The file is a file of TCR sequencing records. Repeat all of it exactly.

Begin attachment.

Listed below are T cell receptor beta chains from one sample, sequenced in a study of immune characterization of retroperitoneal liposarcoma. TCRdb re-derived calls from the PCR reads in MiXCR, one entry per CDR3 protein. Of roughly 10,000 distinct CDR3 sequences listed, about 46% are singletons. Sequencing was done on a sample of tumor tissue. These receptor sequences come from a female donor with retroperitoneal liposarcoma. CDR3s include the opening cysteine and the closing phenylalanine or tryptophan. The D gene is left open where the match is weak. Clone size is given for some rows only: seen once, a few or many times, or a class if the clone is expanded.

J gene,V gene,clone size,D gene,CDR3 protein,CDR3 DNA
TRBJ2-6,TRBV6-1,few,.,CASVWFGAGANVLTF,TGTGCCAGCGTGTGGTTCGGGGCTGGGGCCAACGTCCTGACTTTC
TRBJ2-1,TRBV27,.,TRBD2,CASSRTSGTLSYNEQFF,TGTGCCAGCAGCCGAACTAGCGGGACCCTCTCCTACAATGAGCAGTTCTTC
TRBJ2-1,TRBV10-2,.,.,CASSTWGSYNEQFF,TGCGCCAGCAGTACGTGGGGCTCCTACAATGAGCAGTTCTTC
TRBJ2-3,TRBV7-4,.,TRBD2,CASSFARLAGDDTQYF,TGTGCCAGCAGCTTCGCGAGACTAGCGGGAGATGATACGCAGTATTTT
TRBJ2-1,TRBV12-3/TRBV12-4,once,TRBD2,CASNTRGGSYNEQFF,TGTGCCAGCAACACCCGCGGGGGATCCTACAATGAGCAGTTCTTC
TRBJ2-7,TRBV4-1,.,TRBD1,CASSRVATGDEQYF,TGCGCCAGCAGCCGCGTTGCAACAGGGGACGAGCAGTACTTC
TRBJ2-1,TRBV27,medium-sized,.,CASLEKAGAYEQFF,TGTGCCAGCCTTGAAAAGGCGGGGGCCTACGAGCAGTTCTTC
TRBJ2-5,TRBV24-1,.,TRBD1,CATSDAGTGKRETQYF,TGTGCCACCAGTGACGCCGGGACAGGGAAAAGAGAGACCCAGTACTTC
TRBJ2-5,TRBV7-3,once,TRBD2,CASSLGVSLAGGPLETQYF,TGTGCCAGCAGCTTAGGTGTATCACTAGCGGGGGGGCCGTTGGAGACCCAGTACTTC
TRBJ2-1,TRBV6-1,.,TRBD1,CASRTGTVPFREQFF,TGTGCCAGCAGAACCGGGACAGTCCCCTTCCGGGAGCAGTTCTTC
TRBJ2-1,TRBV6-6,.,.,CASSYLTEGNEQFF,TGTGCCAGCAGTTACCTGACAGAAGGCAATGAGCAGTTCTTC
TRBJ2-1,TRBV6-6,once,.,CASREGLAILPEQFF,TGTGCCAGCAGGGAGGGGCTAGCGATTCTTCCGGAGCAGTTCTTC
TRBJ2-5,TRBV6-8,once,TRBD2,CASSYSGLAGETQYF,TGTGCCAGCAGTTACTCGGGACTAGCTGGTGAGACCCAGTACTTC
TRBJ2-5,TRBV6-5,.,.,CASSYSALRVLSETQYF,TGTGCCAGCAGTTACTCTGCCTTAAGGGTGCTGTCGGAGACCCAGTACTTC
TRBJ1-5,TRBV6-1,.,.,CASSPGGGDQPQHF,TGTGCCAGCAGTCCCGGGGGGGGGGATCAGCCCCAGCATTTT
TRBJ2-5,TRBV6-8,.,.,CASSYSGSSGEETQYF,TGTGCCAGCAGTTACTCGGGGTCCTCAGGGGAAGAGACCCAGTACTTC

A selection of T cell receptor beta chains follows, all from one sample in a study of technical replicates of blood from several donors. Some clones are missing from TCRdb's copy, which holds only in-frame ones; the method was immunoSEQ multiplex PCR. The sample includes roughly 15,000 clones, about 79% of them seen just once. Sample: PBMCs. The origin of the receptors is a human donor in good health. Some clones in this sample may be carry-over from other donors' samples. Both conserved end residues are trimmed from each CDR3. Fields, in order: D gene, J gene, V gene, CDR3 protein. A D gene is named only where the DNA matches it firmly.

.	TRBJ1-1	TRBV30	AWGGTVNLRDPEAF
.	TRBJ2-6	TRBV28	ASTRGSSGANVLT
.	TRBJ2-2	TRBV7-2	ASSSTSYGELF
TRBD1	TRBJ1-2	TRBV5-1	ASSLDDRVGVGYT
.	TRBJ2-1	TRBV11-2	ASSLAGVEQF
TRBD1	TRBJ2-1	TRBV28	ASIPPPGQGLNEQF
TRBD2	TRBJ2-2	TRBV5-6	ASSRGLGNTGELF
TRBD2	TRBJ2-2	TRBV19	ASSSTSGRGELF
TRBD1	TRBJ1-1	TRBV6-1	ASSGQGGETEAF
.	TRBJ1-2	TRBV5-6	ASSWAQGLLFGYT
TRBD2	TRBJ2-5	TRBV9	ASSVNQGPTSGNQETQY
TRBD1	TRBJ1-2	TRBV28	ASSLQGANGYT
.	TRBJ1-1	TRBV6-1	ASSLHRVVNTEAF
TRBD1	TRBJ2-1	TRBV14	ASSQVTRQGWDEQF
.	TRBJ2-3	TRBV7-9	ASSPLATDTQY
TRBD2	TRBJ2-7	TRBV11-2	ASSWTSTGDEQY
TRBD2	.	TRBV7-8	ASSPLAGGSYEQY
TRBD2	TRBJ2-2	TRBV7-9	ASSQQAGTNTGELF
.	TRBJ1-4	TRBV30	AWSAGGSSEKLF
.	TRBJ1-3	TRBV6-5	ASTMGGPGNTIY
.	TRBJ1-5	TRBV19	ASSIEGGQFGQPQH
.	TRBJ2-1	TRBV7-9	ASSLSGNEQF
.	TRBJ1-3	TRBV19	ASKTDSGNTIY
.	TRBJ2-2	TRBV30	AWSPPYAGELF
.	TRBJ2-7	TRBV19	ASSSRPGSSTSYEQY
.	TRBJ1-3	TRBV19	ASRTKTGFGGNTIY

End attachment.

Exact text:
Listed below are T cell receptor beta chains from one sample, sequenced in a study of immune characterization of retroperitoneal liposarcoma. TCRdb re-derived calls from the PCR reads in MiXCR, one entry per CDR3 protein. Of roughly 10,000 distinct CDR3 sequences listed, about 46% are singletons. Sequencing was done on a sample of tumor tissue. These receptor sequences come from a female donor with retroperitoneal liposarcoma. CDR3s include the opening cysteine and the closing phenylalanine or tryptophan. The D gene is left open where the match is weak. Clone size is given for some rows only: seen once, a few or many times, or a class if the clone is expanded.

J gene,V gene,clone size,D gene,CDR3 protein,CDR3 DNA
TRBJ2-6,TRBV6-1,few,.,CASVWFGAGANVLTF,TGTGCCAGCGTGTGGTTCGGGGCTGGGGCCAACGTCCTGACTTTC
TRBJ2-1,TRBV27,.,TRBD2,CASSRTSGTLSYNEQFF,TGTGCCAGCAGCCGAACTAGCGGGACCCTCTCCTACAATGAGCAGTTCTTC
TRBJ2-1,TRBV10-2,.,.,CASSTWGSYNEQFF,TGCGCCAGCAGTACGTGGGGCTCCTACAATGAGCAGTTCTTC
TRBJ2-3,TRBV7-4,.,TRBD2,CASSFARLAGDDTQYF,TGTGCCAGCAGCTTCGCGAGACTAGCGGGAGATGATACGCAGTATTTT
TRBJ2-1,TRBV12-3/TRBV12-4,once,TRBD2,CASNTRGGSYNEQFF,TGTGCCAGCAACACCCGCGGGGGATCCTACAATGAGCAGTTCTTC
TRBJ2-7,TRBV4-1,.,TRBD1,CASSRVATGDEQYF,TGCGCCAGCAGCCGCGTTGCAACAGGGGACGAGCAGTACTTC
TRBJ2-1,TRBV27,medium-sized,.,CASLEKAGAYEQFF,TGTGCCAGCCTTGAAAAGGCGGGGGCCTACGAGCAGTTCTTC
TRBJ2-5,TRBV24-1,.,TRBD1,CATSDAGTGKRETQYF,TGTGCCACCAGTGACGCCGGGACAGGGAAAAGAGAGACCCAGTACTTC
TRBJ2-5,TRBV7-3,once,TRBD2,CASSLGVSLAGGPLETQYF,TGTGCCAGCAGCTTAGGTGTATCACTAGCGGGGGGGCCGTTGGAGACCCAGTACTTC
TRBJ2-1,TRBV6-1,.,TRBD1,CASRTGTVPFREQFF,TGTGCCAGCAGAACCGGGACAGTCCCCTTCCGGGAGCAGTTCTTC
TRBJ2-1,TRBV6-6,.,.,CASSYLTEGNEQFF,TGTGCCAGCAGTTACCTGACAGAAGGCAATGAGCAGTTCTTC
TRBJ2-1,TRBV6-6,once,.,CASREGLAILPEQFF,TGTGCCAGCAGGGAGGGGCTAGCGATTCTTCCGGAGCAGTTCTTC
TRBJ2-5,TRBV6-8,once,TRBD2,CASSYSGLAGETQYF,TGTGCCAGCAGTTACTCGGGACTAGCTGGTGAGACCCAGTACTTC
TRBJ2-5,TRBV6-5,.,.,CASSYSALRVLSETQYF,TGTGCCAGCAGTTACTCTGCCTTAAGGGTGCTGTCGGAGACCCAGTACTTC
TRBJ1-5,TRBV6-1,.,.,CASSPGGGDQPQHF,TGTGCCAGCAGTCCCGGGGGGGGGGATCAGCCCCAGCATTTT
TRBJ2-5,TRBV6-8,.,.,CASSYSGSSGEETQYF,TGTGCCAGCAGTTACTCGGGGTCCTCAGGGGAAGAGACCCAGTACTTC

A selection of T cell receptor beta chains follows, all from one sample in a study of technical replicates of blood from several donors. Some clones are missing from TCRdb's copy, which holds only in-frame ones; the method was immunoSEQ multiplex PCR. The sample includes roughly 15,000 clones, about 79% of them seen just once. Sample: PBMCs. The origin of the receptors is a human donor in good health. Some clones in this sample may be carry-over from other donors' samples. Both conserved end residues are trimmed from each CDR3. Fields, in order: D gene, J gene, V gene, CDR3 protein. A D gene is named only where the DNA matches it firmly.

.	TRBJ1-1	TRBV30	AWGGTVNLRDPEAF
.	TRBJ2-6	TRBV28	ASTRGSSGANVLT
.	TRBJ2-2	TRBV7-2	ASSSTSYGELF
TRBD1	TRBJ1-2	TRBV5-1	ASSLDDRVGVGYT
.	TRBJ2-1	TRBV11-2	ASSLAGVEQF
TRBD1	TRBJ2-1	TRBV28	ASIPPPGQGLNEQF
TRBD2	TRBJ2-2	TRBV5-6	ASSRGLGNTGELF
TRBD2	TRBJ2-2	TRBV19	ASSSTSGRGELF
TRBD1	TRBJ1-1	TRBV6-1	ASSGQGGETEAF
.	TRBJ1-2	TRBV5-6	ASSWAQGLLFGYT
TRBD2	TRBJ2-5	TRBV9	ASSVNQGPTSGNQETQY
TRBD1	TRBJ1-2	TRBV28	ASSLQGANGYT
.	TRBJ1-1	TRBV6-1	ASSLHRVVNTEAF
TRBD1	TRBJ2-1	TRBV14	ASSQVTRQGWDEQF
.	TRBJ2-3	TRBV7-9	ASSPLATDTQY
TRBD2	TRBJ2-7	TRBV11-2	ASSWTSTGDEQY
TRBD2	.	TRBV7-8	ASSPLAGGSYEQY
TRBD2	TRBJ2-2	TRBV7-9	ASSQQAGTNTGELF
.	TRBJ1-4	TRBV30	AWSAGGSSEKLF
.	TRBJ1-3	TRBV6-5	ASTMGGPGNTIY
.	TRBJ1-5	TRBV19	ASSIEGGQFGQPQH
.	TRBJ2-1	TRBV7-9	ASSLSGNEQF
.	TRBJ1-3	TRBV19	ASKTDSGNTIY
.	TRBJ2-2	TRBV30	AWSPPYAGELF
.	TRBJ2-7	TRBV19	ASSSRPGSSTSYEQY
.	TRBJ1-3	TRBV19	ASRTKTGFGGNTIY